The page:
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Surviving heirs of a loved one need to speak with a legal representative, especially if you suspect that the cause of death was related to another driver’s negligence. Fatal car accidents in Bowling Green are an unfortunate part of our reality, but that does not mean that you cannot hold negligent drivers accountable for causing the death of someone precious. Working with an attorney could be the first step toward compensation.
A car accident in Bowling Green can become a wrongful death case when the individual eventually passes away. Importantly, the passing of a victim does not have to be immediate for surviving heirs to pursue a wrongful death claim. There could be instances where death happens later. What the surviving heirs really would have to prove comes typically from the autopsy and most of the autopsies end up explaining and reaching a verdict of what the proximate cause of the death is. For example, if the proximate cause of the death was the underlying car accident of specific date, that is what they would have to prove in order to bring the wrongful death case even if the individual died three months or nine months later.
Fact patterns in wrongful death cases in Bowling Green include being hit head-on by a drunk driver, rear-end accidents, running red lights, trying to pass and running into another car.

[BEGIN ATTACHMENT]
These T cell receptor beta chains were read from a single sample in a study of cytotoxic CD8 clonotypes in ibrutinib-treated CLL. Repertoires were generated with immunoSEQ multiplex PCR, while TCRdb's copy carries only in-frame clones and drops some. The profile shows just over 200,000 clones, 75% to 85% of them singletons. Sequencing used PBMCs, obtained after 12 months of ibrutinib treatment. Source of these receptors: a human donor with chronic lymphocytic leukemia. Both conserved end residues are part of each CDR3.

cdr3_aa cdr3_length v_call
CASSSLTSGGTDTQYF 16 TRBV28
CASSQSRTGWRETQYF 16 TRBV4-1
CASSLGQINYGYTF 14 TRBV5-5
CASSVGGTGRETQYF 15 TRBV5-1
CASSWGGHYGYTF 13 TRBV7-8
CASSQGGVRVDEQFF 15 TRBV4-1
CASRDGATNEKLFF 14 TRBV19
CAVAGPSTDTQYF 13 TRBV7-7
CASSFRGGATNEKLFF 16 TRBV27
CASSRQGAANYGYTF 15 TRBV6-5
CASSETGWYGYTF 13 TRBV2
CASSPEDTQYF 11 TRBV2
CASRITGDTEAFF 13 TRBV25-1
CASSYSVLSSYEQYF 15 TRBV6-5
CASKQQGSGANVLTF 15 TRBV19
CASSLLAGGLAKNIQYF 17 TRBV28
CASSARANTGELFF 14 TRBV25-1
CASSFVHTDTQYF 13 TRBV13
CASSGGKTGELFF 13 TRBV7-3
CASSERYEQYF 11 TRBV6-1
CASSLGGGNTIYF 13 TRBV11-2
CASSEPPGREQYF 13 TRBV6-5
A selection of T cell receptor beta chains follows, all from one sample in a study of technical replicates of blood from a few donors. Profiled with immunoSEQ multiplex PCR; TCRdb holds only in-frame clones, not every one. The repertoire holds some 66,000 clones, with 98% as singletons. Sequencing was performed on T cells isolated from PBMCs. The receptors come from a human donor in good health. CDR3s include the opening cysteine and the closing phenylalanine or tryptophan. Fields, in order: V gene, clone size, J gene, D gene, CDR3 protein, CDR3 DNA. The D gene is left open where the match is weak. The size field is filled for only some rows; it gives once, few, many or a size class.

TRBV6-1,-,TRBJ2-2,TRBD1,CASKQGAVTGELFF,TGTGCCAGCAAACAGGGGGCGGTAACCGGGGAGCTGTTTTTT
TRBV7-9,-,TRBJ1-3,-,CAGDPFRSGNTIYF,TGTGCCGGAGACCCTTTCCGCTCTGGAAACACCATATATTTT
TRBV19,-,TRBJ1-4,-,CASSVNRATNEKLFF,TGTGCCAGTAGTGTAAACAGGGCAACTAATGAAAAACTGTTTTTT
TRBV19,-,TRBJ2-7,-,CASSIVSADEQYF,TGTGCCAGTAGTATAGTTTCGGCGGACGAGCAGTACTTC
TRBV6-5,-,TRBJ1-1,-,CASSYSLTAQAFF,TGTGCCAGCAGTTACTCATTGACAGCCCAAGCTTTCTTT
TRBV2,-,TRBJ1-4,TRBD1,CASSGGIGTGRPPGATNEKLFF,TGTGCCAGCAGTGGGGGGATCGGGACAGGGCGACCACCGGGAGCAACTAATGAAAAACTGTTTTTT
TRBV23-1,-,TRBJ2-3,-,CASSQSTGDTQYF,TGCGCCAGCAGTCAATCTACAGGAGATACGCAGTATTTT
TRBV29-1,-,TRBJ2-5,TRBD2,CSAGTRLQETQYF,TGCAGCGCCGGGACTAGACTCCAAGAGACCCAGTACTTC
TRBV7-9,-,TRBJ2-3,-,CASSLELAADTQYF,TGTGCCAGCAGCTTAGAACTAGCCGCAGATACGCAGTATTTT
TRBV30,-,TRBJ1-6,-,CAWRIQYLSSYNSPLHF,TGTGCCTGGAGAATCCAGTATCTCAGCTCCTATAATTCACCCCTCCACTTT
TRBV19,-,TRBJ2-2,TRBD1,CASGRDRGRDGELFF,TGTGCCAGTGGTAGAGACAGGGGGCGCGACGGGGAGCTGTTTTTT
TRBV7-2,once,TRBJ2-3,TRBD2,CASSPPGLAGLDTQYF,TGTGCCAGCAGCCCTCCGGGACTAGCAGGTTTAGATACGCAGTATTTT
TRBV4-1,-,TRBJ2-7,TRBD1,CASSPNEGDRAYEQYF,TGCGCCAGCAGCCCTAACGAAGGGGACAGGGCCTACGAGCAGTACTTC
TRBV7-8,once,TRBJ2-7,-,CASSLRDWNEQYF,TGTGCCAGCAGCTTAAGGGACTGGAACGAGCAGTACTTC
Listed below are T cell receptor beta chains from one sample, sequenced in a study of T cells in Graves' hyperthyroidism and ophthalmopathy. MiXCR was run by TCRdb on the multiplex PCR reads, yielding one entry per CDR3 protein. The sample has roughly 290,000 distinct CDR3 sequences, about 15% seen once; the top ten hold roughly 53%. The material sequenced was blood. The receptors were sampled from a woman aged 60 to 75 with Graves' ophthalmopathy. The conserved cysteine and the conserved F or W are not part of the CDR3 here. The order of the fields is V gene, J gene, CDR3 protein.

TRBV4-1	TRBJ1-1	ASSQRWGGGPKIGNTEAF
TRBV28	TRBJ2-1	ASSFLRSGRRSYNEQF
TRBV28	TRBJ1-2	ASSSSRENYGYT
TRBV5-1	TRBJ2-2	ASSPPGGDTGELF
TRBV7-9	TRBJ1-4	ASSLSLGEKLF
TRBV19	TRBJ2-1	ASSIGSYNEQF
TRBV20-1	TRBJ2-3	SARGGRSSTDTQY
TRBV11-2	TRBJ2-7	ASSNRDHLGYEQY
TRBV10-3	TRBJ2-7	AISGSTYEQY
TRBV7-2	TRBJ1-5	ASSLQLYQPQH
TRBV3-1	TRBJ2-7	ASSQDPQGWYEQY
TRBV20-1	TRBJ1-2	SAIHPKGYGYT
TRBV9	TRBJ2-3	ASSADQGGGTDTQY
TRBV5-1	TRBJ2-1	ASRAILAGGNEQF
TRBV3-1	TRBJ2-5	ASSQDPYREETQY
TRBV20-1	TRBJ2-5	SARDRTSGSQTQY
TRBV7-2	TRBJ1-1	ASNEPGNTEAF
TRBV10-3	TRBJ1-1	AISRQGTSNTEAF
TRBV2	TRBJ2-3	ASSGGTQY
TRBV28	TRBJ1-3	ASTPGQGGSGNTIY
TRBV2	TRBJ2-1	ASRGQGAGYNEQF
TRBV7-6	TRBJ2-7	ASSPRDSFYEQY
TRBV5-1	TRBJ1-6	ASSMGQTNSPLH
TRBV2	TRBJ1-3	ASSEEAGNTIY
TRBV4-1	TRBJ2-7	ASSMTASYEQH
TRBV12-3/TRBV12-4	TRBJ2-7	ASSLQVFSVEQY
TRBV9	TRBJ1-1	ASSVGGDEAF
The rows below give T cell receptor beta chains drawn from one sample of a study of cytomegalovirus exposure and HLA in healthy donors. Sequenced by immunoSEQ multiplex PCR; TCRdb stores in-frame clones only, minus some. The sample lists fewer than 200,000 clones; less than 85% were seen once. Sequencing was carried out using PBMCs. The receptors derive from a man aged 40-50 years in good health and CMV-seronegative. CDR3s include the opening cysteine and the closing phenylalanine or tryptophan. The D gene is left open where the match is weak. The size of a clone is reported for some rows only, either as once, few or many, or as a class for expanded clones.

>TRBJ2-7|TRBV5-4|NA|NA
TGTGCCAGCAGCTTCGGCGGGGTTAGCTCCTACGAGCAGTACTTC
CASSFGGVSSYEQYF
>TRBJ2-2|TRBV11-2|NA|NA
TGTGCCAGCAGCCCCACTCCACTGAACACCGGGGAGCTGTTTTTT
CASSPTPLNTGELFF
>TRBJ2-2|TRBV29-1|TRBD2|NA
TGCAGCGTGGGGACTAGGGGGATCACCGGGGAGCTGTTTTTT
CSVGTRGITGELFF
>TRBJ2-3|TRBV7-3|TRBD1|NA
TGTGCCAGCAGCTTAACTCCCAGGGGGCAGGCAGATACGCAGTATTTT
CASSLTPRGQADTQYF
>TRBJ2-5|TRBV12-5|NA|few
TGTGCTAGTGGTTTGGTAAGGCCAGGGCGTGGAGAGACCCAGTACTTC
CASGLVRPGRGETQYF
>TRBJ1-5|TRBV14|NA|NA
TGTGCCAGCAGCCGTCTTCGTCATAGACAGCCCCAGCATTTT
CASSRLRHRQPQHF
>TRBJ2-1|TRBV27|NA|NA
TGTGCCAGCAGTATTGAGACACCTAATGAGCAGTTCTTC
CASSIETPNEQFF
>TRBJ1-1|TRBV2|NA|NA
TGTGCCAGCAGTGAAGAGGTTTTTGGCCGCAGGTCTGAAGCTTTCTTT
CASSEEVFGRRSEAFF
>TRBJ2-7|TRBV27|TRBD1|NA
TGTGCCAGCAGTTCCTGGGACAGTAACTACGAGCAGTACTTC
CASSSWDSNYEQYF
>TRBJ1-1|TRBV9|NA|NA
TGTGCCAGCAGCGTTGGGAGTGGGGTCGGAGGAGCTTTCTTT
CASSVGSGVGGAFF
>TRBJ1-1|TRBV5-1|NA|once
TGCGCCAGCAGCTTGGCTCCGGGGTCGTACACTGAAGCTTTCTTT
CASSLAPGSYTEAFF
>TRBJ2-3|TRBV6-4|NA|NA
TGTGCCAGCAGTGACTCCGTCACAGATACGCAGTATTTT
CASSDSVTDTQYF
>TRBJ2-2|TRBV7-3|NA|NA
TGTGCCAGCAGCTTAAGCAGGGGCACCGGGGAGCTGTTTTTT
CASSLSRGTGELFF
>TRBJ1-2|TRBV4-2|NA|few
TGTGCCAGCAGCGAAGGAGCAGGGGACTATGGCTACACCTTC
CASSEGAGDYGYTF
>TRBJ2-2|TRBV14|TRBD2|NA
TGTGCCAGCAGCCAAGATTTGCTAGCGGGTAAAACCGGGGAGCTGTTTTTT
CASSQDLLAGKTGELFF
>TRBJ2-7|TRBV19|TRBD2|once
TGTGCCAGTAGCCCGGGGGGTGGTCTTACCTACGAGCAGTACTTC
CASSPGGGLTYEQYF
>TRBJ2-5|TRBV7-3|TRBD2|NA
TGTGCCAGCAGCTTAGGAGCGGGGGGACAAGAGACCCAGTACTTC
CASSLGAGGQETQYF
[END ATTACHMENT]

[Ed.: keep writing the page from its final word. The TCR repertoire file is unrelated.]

So, for example, one fact pattern would be is there’s a stop sign, the car has a stop sign, the other individual who eventually is killed does not have a stop sign and has the right of way. The one car does not stop at the stop sign and goes to the stop sign and runs into the car with the right of way and the person with the right of way dies. Another fact pattern could be that a drunk driver goes left to the center or crosses the center line, and head-on hits another car, and the person on the other car is killed as a result of the drunk driver’s actions.
If it is found that the at-fault driver was behaving illegally, the case may evolve from wrongful death to another kind of case. The typical situation would be to prove reckless conduct by the responsible driver and that the reckless conduct caused the death. If plaintiffs show the recklessness, they may sue for punitive damages. Punitive damages would be damages that would be awarded by a judge or a jury to punish the wrongful driver. For example, if the wrongful driver was going 100 miles an hour in a 50 mile an hour speed zone, that would be considered reckless conduct. If the reckless driver was under the influence of alcohol or various legal or illegal drugs, that would potentially result in punitive damages. If the person leaves the scene of a hit and run, that potentially could be reckless conduct and they could sue for punitive damages. While typically victims seek economic and noneconomic losses in their cases, they could still seek punitive if applicable, however, these damages are rare for a jury to award.
Fatal car accidents in Bowling Green leave the surviving heirs of a victim grasping for answers. If you recently lost a loved one because of a car accident, or if you suspect that the loss of a loved one recently was caused by a previous car accident, you need to speak with an attorney. Legal professionals with car accident and wrongful death case experience could help you obtain the compensation you need for your loss.